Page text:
Race Weekend Central

4 Burning Questions: Charters & More Charters

What is the future of NASCAR doubleheaders?

The ratings that were pulled from this past weekend’s doubleheader event at Pocono Raceway were not great.

With the networks spending eight figures to broadcast each NASCAR Cup Series race, a 0.9 is not a good result whatsoever. They were on at the dead time of Saturday afternoon, granted, but there’s no real argument to be made that it makes sense from a television viewpoint to do another doubleheader weekend in the same timeslots.

It’s a big blow for NASCAR. One of the touted strengths of the new car being introduced next season is the adaptability for it. Theoretically, it should be more than possible for teams to use the same car even with different configurations of the track in the same weekend. Being more restricted and thus having to go with 36 Cup races in 36 weeks isn’t great.

The only way a Cup doubleheader will be ran next season is with a Saturday night race in the spring. Richmond Raceway would make the most sense as a track with a storied history on Saturday nights. Running it for the spring weekend should at least allow more people the chance to watch the event, as not as many are off doing other things like in the summertime.

See also
What Ganassi Selling to Trackhouse Means for Each Party Involved

What charters are still potentially on the market?

One thing is abundantly clear after the surprise Chip Ganassi Racing sale: there are no shortage of hungry teams prowling for charters.

23XI Racing has not figured out how it will expand with another charter. GMS Racing will be entering the Cup Series next year and remains charter-less. Part-time teams Gaunt Brothers Racing and MBM Motorsports have placed bids on charters the last couple of years. Floyd Mayweather’s The Money Team Racing is still a thing somewhere. And there may be even more players who have not revealed themselves just yet.

I would not be surprised if up to seven charters change hands or get leased out by their teams this coming off-season.

A few of them need some moving parts to be possible. But when it comes to charters that could move around under any circumstances, seven is the number I keep coming back to.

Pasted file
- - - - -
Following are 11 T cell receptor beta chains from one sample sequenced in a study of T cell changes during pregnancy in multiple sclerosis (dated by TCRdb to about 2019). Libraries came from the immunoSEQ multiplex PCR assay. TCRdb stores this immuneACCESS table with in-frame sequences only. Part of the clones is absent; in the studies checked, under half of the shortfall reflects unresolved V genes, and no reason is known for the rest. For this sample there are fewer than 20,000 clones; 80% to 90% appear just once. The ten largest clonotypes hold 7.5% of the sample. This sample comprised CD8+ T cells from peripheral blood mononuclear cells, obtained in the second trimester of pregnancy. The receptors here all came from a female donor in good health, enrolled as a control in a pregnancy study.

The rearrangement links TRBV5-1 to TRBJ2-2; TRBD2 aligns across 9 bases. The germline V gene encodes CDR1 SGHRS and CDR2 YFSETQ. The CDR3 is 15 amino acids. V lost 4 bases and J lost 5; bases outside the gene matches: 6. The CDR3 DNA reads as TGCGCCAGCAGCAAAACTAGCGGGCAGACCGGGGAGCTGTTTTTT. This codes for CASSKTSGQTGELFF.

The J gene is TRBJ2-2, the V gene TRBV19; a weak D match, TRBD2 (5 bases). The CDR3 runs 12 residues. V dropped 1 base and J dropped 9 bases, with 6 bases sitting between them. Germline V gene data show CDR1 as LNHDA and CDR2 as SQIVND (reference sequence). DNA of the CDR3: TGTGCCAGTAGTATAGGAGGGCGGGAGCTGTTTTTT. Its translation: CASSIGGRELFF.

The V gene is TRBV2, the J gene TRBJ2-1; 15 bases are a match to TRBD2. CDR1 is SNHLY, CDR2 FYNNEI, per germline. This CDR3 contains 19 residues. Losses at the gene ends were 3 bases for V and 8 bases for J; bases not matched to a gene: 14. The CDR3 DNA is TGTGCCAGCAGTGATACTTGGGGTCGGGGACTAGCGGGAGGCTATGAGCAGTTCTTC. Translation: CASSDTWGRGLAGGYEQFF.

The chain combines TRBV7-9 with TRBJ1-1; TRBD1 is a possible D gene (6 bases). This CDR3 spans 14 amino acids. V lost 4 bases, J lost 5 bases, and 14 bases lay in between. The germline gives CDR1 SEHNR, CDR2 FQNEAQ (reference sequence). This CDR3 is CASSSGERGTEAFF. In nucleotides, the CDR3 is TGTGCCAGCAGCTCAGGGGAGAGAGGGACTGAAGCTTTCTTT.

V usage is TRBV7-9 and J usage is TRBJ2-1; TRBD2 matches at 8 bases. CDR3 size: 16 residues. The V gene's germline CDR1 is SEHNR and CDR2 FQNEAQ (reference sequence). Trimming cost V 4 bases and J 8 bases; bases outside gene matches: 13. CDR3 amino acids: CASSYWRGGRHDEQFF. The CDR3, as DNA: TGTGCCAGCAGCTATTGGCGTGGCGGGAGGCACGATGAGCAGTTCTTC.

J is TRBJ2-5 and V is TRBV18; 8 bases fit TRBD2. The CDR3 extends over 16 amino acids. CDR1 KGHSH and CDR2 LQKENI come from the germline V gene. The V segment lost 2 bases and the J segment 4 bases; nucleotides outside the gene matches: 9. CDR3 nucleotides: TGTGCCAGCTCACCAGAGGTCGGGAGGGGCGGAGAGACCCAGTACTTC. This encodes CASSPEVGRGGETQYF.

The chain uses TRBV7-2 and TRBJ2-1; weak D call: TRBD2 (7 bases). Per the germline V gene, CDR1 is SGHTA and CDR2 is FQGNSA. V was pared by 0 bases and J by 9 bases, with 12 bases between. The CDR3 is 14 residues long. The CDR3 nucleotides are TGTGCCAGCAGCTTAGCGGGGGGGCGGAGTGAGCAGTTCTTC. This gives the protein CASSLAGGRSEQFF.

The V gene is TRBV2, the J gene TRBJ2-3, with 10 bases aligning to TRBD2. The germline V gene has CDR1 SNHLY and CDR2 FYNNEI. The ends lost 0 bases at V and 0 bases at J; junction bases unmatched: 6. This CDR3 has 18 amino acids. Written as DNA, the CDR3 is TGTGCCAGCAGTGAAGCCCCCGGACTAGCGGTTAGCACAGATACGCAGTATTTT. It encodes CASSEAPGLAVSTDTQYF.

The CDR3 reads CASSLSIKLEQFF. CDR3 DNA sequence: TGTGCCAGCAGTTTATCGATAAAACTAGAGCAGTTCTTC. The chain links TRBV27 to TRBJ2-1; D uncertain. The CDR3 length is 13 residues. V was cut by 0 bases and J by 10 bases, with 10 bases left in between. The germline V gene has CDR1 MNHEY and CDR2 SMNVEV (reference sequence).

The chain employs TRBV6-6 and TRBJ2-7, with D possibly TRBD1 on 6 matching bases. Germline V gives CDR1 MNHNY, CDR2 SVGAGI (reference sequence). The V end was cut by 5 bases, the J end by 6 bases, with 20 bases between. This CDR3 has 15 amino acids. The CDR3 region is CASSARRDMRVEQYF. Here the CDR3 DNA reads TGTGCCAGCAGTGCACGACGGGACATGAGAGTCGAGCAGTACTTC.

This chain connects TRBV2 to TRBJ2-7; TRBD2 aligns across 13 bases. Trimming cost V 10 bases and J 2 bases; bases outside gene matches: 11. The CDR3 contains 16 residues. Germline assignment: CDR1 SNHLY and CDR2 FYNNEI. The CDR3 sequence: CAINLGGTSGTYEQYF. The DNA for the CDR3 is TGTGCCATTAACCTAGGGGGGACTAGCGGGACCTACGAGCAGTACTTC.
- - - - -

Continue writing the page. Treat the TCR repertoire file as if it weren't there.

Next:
Stewart-Haas Racing: With how bad of a season Aric Almirola has had, it’s hard to completely rule out a scenario where he and Smithfield leave. If that is the case, it may be wise for the team to lease the No. 10’s charter out for a year and figure things out in year one of the new car.

Team Penske: If Brad Keselowski takes his sponsors such as Discount Tire with him to Roush Fenway Racing, Penske is under no obligations to promote Austin Cindric to the main team and instead lease a charter out due to lack of sponsorship.

Richard Petty Motorsports: Team owner Andrew Murstein said at the start of the COVID-19 pandemic in an earnings call that he would be entertain selling the race team at the right price. Murstein later went back on this statement, but considering his main bread and butter is the taxi medallion business and it took a thrashing last year, unloading and recouping that loss now would probably satisfy investors.

Front Row Motorsports: With all due respect to Bob Jenkins, this team is probably never going to win a Cup championship. So with a Daytona 500 crown in hand, would Jenkins really shut down anybody calling him with a great offer? This may be the peak of the team.

JTG Daugherty Racing: A little bit of the same with this team. Unloading now could net the team a nice return.

One team that has made it clear that it won’t sell any of its charters is Rick Ware Racing. However, it should be noted that RWR’s No. 51 charter is co-owned by RPM. With it being in danger of being revoked regardless, it’ll be curious to see if RPM has the same control over this charter as, say, Todd Braun had over his this past off-season, or the fact that Go FAS Racing still had a controlling interest in Wood Brothers Racing’s charter until this past year.